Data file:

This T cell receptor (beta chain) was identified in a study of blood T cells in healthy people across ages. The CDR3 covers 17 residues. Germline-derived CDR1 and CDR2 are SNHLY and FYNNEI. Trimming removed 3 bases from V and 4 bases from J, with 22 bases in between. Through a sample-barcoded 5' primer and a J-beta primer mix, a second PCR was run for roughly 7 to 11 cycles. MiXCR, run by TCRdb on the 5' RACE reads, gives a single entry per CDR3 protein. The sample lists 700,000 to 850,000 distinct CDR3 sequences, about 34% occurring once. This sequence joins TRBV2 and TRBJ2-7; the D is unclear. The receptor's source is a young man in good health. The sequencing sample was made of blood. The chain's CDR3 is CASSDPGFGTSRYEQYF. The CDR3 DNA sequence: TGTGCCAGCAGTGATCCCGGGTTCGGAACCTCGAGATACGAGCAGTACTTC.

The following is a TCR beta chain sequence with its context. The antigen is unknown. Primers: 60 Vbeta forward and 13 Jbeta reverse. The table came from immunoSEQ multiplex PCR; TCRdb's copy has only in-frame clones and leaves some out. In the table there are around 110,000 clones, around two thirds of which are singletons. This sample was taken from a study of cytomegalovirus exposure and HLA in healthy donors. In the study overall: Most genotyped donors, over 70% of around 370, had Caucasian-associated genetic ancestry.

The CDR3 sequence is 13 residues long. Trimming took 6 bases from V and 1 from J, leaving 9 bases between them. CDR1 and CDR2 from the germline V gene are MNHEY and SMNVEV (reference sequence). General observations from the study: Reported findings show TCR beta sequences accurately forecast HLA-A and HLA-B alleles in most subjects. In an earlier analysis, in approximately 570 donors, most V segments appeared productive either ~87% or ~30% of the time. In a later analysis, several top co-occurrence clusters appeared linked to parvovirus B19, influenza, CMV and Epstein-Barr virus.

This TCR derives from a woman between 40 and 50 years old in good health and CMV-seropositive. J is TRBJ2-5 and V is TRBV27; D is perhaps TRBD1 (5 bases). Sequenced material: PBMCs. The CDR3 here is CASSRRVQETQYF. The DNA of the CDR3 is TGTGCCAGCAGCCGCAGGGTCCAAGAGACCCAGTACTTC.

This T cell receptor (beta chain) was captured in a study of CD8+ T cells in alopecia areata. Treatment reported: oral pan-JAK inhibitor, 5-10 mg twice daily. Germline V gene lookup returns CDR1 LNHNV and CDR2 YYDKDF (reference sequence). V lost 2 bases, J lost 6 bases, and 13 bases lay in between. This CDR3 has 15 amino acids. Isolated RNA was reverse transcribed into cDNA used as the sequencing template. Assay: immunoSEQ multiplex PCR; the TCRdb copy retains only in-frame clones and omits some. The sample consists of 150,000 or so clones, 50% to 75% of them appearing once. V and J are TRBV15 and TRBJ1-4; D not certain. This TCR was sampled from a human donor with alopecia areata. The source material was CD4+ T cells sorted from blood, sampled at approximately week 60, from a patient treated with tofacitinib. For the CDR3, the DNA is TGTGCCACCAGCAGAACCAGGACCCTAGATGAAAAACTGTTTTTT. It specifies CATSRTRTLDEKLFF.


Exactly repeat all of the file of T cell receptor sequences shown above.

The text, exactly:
This T cell receptor (beta chain) was identified in a study of blood T cells in healthy people across ages. The CDR3 covers 17 residues. Germline-derived CDR1 and CDR2 are SNHLY and FYNNEI. Trimming removed 3 bases from V and 4 bases from J, with 22 bases in between. Through a sample-barcoded 5' primer and a J-beta primer mix, a second PCR was run for roughly 7 to 11 cycles. MiXCR, run by TCRdb on the 5' RACE reads, gives a single entry per CDR3 protein. The sample lists 700,000 to 850,000 distinct CDR3 sequences, about 34% occurring once. This sequence joins TRBV2 and TRBJ2-7; the D is unclear. The receptor's source is a young man in good health. The sequencing sample was made of blood. The chain's CDR3 is CASSDPGFGTSRYEQYF. The CDR3 DNA sequence: TGTGCCAGCAGTGATCCCGGGTTCGGAACCTCGAGATACGAGCAGTACTTC.

The following is a TCR beta chain sequence with its context. The antigen is unknown. Primers: 60 Vbeta forward and 13 Jbeta reverse. The table came from immunoSEQ multiplex PCR; TCRdb's copy has only in-frame clones and leaves some out. In the table there are around 110,000 clones, around two thirds of which are singletons. This sample was taken from a study of cytomegalovirus exposure and HLA in healthy donors. In the study overall: Most genotyped donors, over 70% of around 370, had Caucasian-associated genetic ancestry.

The CDR3 sequence is 13 residues long. Trimming took 6 bases from V and 1 from J, leaving 9 bases between them. CDR1 and CDR2 from the germline V gene are MNHEY and SMNVEV (reference sequence). General observations from the study: Reported findings show TCR beta sequences accurately forecast HLA-A and HLA-B alleles in most subjects. In an earlier analysis, in approximately 570 donors, most V segments appeared productive either ~87% or ~30% of the time. In a later analysis, several top co-occurrence clusters appeared linked to parvovirus B19, influenza, CMV and Epstein-Barr virus.

This TCR derives from a woman between 40 and 50 years old in good health and CMV-seropositive. J is TRBJ2-5 and V is TRBV27; D is perhaps TRBD1 (5 bases). Sequenced material: PBMCs. The CDR3 here is CASSRRVQETQYF. The DNA of the CDR3 is TGTGCCAGCAGCCGCAGGGTCCAAGAGACCCAGTACTTC.

This T cell receptor (beta chain) was captured in a study of CD8+ T cells in alopecia areata. Treatment reported: oral pan-JAK inhibitor, 5-10 mg twice daily. Germline V gene lookup returns CDR1 LNHNV and CDR2 YYDKDF (reference sequence). V lost 2 bases, J lost 6 bases, and 13 bases lay in between. This CDR3 has 15 amino acids. Isolated RNA was reverse transcribed into cDNA used as the sequencing template. Assay: immunoSEQ multiplex PCR; the TCRdb copy retains only in-frame clones and omits some. The sample consists of 150,000 or so clones, 50% to 75% of them appearing once. V and J are TRBV15 and TRBJ1-4; D not certain. This TCR was sampled from a human donor with alopecia areata. The source material was CD4+ T cells sorted from blood, sampled at approximately week 60, from a patient treated with tofacitinib. For the CDR3, the DNA is TGTGCCACCAGCAGAACCAGGACCCTAGATGAAAAACTGTTTTTT. It specifies CATSRTRTLDEKLFF.